Rachel Sieder holds a PhD in Politics from the University of London. She is currently Senior Research Professor at the Center for Research and Graduate Studies in Social Anthropology (CIESAS) in Mexico City. She is also an associate senior researcher at the Chr. Michelsen Institute in Bergen, Norway, and associate fellow at the Institute for the Study of the Americas, University of London. She has been visiting professor and invited speaker at the universities of Amsterdam, Auckland Bergen, Berkeley, Berlin, Buenos Aires, Cambridge, Harvard, Oslo, Oxford, Stanford and Los Andes (Colombia). Sieder has worked for the last three decades on Central America, and her research interests include human rights, indigenous rights, social movements, indigenous law, legal anthropology, the state and violence.
She has published 20 books and edited volumes, most recently with Karina Ansolabehere and Tatiana Alfonso, The Handbook of Law and Society in Latin America, Routledge (2019); Demanding Justice and Security: Indigenous Women and Legal Pluralities in Latin America. Rutgers University Press (2017). She is a member of the international editorial boards of the Latin American and Caribbean Ethnic Studies (LACES), the European Journal of Latin American and Caribbean Studies (ERLACS) and Perfíles Latinoamericanos.
Rutgerd Boelens is Professor ‘Water Governance and Social Justice’ at Wageningen University, The Netherlands, and Professor ‘Political Ecology of Water in Latin America’ with CEDLA, University of Amsterdam. He also is Visiting Professor at the Catholic University of Peru and the Central University of Ecuador. He held the 2013-2014 Chair ‘Territorial Studies’ with the Mexican Science Foundation and COLSAN. He coordinated the international Water Law and Indigenous Rights alliance WALIR, and several large water governance and environmental justice research programs. Currently he directs the international Justicia Hídrica/Water Justice alliance (www.justiciahidrica.org).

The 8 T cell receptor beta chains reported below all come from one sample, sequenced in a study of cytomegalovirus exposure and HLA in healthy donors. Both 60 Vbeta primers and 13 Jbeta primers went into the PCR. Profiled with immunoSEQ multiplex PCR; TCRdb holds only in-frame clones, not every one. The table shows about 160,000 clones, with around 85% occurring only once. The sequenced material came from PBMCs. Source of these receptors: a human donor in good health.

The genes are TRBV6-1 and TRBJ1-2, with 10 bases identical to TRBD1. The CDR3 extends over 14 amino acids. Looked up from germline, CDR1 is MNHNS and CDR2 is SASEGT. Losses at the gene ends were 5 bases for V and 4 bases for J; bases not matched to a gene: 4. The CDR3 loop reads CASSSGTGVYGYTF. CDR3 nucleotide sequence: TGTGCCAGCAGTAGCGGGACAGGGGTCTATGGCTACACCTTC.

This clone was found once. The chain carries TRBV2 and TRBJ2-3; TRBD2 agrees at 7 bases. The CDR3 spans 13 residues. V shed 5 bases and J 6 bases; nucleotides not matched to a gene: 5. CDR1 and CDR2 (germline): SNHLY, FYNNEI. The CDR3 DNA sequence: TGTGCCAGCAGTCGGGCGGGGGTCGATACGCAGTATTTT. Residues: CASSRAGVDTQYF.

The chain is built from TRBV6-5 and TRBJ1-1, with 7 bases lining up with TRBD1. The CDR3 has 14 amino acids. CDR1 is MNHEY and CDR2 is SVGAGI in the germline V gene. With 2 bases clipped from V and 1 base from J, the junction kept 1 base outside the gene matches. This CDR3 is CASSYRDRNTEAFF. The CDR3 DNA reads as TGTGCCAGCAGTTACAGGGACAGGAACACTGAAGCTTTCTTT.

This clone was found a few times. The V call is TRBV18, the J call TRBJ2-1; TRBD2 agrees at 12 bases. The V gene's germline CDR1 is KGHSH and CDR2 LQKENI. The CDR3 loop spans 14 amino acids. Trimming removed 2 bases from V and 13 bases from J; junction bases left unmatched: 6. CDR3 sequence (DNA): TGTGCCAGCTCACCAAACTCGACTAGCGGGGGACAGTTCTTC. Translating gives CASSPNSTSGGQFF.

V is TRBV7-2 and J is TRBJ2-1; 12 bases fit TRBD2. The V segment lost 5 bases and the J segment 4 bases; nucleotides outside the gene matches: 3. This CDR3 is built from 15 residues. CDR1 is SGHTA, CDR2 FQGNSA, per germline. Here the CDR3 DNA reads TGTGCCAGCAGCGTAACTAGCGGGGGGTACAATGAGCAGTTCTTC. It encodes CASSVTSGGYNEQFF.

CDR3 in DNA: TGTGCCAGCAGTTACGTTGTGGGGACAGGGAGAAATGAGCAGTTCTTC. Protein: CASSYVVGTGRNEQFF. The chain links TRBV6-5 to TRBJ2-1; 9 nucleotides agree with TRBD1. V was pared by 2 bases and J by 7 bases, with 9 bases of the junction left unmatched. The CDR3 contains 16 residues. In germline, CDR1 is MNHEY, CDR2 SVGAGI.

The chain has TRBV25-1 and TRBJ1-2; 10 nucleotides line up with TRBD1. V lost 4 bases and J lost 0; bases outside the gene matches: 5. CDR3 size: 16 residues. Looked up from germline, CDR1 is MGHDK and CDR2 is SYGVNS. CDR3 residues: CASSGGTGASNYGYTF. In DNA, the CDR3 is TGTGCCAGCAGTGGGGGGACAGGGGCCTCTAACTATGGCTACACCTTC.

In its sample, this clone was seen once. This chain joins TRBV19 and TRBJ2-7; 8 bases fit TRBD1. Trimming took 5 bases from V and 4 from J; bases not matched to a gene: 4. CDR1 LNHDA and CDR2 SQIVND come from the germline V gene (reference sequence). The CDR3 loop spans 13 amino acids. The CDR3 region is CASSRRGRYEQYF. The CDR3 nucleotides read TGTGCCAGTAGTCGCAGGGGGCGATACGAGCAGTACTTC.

His research focuses on political ecology, water rights, legal pluralism, water cultures and cultural politics, governmentality, hydrosocial territories, and social mobilization, mainly in Latin America and Spain. Among his latest books are: “Water Justice” (with Perreault & Vos, Cambridge University Press, 2018); “Water, Power and Identity. The Cultural Politics of Water in the Andes” (Routledge, 2015); Agua y Ecología Política. El extractivismo en la agro-exportación, la minería y las hidroeléctricas en Latino América (with Yacoub & Duarte, AbyaYala, 2015); “Justicia Hídrica. Acumulación, Conflicto y Acción Social” (with Cremers & Zwarteveen, IEP-Lima, 2011); “Out of the Mainstream: Water Rights, Politics and Identity” (with Getches & Guevara, Earthscan, 2010/2012).
Victoria is an indigenous leader from the Kankanaey Igorot people of the Cordillera Region in the Philippines. She is a social development consultant, indigenous activist, civic leader, human rights expert, public servant, and an advocate of women’s rights in the Philippines. She was the former Chair of the UN Permanent Forum on Indigenous Issues (2005‐2010). As an indigenous leader she got actively engaged in drafting and adoption of the UN Declaration on the Rights of Indigenous Peoples in 2007.
She is the founder and executive director of Tebtebba Foundation (Indigenous Peoples’ International Center for Policy Research and Education). Ms. Tauli‐Corpuz has founded and managed various NGOs involved in social awareness raising, climate change, the advancement of indigenous peoples’ and women’s rights. A member of the Kankana‐ey Igorot peoples, she was the chairperson of the United Nations Permanent Forum on Indigenous Issues. She is an Expert for the UN High Commissioner for Human Rights and has served as the chairperson‐ rapporteur of the Voluntary Fund for Indigenous Populations. She is also the indigenous and gender adviser of the Third World Network and a member of United Nations Development Programme Civil Society Organizations Advisory Committee.